First-time shawarma makers looking for an authentic take on the beloved street food should definitely NOT use this recipe.
For those unfamiliar, shawarma is a traditional Middle Eastern street food item, made from slicing pieces of marinated and spit-roasted meat and cramming them into pita bread. It’s usually served with fresh vegetables, a tangy tahini (sesame seed paste) or yogurt-based sauce, and some optional pickled vegetables.
Food Network uploaded a video to Facebook claiming to be a “Shortcut Chicken Shawarma” that makes cooking the popular street food at home “EASY.” However, to call what Food Network has uploaded a “shawarma” is a true affront to the dish.
This shawarma recipe, to be fair, is close to what a real shawarma is. However, someone not familiar with it could be cooking this recipe at home and could easily mistake this for real shawarma, proving to be an awkward and most importantly un-authentic first experience with the dish.
I understand that the Food Network was trying to make a shawarma recipe simple for anyone who’s never made it before and doesn’t know where to start. At the same time, I also know that Foodbeast has been attributed to promoting un-authentic takes on traditional global cuisines. However, we never claim non-traditional iterations to be “real” authentic dishes.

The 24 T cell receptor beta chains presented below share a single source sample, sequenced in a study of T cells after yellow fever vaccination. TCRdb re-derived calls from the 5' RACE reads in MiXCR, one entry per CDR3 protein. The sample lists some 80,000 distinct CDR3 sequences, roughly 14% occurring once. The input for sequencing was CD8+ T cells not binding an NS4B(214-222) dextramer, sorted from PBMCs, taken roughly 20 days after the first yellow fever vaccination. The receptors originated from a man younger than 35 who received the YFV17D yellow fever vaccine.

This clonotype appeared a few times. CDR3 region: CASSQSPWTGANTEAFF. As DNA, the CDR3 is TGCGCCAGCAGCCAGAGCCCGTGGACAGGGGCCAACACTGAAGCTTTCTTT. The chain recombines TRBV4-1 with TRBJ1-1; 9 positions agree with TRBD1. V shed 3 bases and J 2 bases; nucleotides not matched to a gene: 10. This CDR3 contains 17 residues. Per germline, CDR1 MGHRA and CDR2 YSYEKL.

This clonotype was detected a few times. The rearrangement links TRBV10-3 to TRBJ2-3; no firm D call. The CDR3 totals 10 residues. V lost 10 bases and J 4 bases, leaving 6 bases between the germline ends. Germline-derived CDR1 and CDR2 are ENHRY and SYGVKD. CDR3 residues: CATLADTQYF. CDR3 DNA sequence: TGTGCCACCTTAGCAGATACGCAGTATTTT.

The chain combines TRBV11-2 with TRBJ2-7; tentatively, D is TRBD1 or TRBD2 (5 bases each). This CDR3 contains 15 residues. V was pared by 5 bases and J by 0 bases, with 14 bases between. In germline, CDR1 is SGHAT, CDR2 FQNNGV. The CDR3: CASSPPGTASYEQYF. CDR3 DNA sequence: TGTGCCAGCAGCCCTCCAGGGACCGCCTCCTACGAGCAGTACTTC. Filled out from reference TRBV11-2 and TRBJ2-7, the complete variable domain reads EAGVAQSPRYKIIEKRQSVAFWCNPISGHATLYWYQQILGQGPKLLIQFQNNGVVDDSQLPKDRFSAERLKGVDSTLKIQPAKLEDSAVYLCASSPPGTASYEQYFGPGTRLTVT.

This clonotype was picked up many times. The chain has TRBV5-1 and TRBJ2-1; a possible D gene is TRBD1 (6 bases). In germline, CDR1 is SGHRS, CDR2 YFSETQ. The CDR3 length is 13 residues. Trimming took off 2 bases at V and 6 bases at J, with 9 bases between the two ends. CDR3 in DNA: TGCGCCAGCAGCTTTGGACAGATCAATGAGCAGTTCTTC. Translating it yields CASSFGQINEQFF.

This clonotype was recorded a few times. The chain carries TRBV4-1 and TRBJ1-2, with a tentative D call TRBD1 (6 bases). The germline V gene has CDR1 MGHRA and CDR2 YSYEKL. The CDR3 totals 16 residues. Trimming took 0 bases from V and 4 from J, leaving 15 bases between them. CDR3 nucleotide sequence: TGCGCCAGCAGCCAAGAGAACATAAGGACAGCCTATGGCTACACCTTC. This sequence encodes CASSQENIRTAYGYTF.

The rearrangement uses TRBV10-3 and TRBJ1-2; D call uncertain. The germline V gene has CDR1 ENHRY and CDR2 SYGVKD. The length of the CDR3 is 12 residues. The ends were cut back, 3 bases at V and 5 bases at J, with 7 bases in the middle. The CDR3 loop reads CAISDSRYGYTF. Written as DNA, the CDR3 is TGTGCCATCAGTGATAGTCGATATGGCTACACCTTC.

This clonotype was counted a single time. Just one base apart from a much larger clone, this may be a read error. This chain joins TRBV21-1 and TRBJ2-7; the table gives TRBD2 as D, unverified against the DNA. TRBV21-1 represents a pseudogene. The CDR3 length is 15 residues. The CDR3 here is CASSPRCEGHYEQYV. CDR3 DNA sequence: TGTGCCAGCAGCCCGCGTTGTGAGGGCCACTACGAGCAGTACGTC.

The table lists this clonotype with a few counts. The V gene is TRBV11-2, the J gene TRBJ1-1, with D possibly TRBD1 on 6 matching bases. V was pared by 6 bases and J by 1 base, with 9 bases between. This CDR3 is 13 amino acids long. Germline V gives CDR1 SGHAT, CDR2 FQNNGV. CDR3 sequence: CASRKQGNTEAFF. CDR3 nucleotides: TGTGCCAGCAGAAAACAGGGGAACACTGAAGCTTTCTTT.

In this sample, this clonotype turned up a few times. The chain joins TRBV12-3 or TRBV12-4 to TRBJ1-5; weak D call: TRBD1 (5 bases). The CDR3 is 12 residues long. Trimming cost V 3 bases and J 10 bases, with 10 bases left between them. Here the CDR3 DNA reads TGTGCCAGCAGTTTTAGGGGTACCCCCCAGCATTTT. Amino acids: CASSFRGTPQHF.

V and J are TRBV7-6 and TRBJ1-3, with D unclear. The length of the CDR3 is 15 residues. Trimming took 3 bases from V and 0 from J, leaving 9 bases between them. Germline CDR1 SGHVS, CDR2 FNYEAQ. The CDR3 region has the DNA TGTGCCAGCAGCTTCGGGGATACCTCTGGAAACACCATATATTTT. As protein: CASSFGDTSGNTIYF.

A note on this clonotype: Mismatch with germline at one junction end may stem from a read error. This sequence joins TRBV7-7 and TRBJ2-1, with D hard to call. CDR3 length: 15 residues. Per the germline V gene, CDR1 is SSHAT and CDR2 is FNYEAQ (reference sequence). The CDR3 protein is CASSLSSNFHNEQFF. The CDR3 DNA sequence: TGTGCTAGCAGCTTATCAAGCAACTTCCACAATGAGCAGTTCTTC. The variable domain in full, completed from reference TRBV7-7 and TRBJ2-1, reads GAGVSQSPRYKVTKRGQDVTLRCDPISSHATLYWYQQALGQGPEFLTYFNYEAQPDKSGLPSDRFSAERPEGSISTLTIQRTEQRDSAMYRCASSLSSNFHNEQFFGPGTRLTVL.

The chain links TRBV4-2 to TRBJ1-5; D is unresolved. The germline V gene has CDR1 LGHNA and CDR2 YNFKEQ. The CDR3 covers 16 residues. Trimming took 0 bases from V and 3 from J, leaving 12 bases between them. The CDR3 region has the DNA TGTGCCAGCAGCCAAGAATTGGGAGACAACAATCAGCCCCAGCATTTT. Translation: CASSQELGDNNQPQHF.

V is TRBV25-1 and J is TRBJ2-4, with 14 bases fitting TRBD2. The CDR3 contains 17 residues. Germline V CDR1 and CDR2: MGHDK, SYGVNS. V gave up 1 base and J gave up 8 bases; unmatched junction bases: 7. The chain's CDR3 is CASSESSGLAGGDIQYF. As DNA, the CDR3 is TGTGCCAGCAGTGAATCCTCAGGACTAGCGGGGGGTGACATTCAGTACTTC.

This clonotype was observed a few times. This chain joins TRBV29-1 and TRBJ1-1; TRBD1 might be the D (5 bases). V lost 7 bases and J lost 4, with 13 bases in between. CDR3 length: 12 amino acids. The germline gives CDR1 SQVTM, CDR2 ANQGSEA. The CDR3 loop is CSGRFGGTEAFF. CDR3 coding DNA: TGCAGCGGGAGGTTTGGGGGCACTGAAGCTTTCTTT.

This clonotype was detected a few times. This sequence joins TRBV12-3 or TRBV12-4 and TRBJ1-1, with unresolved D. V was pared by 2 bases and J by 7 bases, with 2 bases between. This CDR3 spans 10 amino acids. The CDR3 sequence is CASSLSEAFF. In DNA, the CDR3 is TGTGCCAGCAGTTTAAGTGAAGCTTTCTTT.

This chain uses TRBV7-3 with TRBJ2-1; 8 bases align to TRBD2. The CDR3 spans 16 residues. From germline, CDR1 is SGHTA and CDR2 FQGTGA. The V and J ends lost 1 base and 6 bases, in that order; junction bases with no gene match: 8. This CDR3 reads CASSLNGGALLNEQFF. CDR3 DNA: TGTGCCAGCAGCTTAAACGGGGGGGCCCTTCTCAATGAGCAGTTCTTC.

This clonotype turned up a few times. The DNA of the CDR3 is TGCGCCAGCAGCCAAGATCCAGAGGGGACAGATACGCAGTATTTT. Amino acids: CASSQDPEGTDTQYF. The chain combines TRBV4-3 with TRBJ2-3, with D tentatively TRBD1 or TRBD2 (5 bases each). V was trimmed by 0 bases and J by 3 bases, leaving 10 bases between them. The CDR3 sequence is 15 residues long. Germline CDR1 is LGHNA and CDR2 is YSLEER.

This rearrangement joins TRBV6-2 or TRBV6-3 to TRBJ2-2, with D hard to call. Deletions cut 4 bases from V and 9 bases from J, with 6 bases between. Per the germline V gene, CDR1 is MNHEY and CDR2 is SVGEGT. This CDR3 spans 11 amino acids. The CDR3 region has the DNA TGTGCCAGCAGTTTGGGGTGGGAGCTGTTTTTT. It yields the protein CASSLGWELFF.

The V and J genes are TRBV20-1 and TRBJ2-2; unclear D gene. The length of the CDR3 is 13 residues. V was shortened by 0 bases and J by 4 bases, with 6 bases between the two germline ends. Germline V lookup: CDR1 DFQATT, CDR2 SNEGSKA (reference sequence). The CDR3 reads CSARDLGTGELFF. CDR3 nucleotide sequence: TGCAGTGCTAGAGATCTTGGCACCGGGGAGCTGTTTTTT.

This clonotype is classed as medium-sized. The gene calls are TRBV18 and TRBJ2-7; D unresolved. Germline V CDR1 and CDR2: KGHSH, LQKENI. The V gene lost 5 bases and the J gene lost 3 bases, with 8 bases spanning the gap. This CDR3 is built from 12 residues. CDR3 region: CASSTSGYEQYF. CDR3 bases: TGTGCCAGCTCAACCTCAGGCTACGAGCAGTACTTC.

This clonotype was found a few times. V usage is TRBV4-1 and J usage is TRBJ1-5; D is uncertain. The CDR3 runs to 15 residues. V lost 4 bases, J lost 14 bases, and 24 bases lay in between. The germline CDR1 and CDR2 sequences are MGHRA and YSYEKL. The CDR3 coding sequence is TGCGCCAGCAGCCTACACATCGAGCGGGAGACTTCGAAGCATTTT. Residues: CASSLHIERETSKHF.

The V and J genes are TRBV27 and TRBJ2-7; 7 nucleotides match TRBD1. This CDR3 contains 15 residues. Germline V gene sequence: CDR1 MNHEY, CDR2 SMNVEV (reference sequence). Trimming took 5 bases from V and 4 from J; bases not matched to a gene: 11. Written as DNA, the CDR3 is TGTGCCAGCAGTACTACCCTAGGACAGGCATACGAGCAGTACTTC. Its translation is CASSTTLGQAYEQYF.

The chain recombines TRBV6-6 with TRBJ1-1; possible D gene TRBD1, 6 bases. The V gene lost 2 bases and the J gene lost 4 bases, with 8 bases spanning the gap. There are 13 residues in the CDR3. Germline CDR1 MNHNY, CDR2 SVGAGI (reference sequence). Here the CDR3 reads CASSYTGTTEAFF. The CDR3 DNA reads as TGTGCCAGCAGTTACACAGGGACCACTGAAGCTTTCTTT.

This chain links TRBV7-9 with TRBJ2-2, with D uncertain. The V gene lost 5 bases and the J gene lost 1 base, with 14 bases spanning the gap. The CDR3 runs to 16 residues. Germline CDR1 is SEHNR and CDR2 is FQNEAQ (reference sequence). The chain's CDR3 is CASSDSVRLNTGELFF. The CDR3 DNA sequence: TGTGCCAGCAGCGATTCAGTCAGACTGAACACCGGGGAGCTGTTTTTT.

If left unchecked, this shawarma recipe could eventually become a reference for amateur cooks looking to try their hand at authentic shawarma, leading them astray of a true recipe for that street food as a result.
My first concern with the shawarma recipe is the usage of pumpkin pie spice in the marinade. I get that using spice blends means you can purchase less and get a variety of spices, but when you incorporate them into a cultural recipe, make sure you get the spices right.
Real Middle Eastern spices for a shawarma involve ones like cinnamon and nutmeg, but also authentic aromatics like sumac and cardamom.
As bad as utilizing pumpkin spice is for a recipe, it’s nothing compared to how the recipe ruined the sauce by deciding to use the disgusting combination of hummus and mayo. They could’ve gone for a simple yogurt sauce, or a more traditional and tasty tahini-based dressing, both of which are zesty, light, and refreshing. Instead, we’re treated to a unappetizing glop of thick and vomit-like paste that can’t be saved by the paltry amount of fresh garlic mixed in to justify the hummus-mayo combo as a “garlic sauce.”
The proverbial cherry on top of this cultural disaster is the dill pickle that is added in at the last possible second. Yes, pickled vegetables are incorporated. No, that doesn’t mean throwing in a Vlassic spear. A quick run to a Middle Eastern or international market could yield a jar of pickled veggies in no time.
Overall, the resulting recipe that comes out of this looks like shawarma and may evoke a similar flavor profile to shawarma. However, it is not true authentic shawarma, and for Food Network to advertise their recipe as such is cultural appropriation at its worst.
Get your head out of the gutter, Food Network, and get back to making legit recipes that won’t inspire people to mix hummus and mayo together.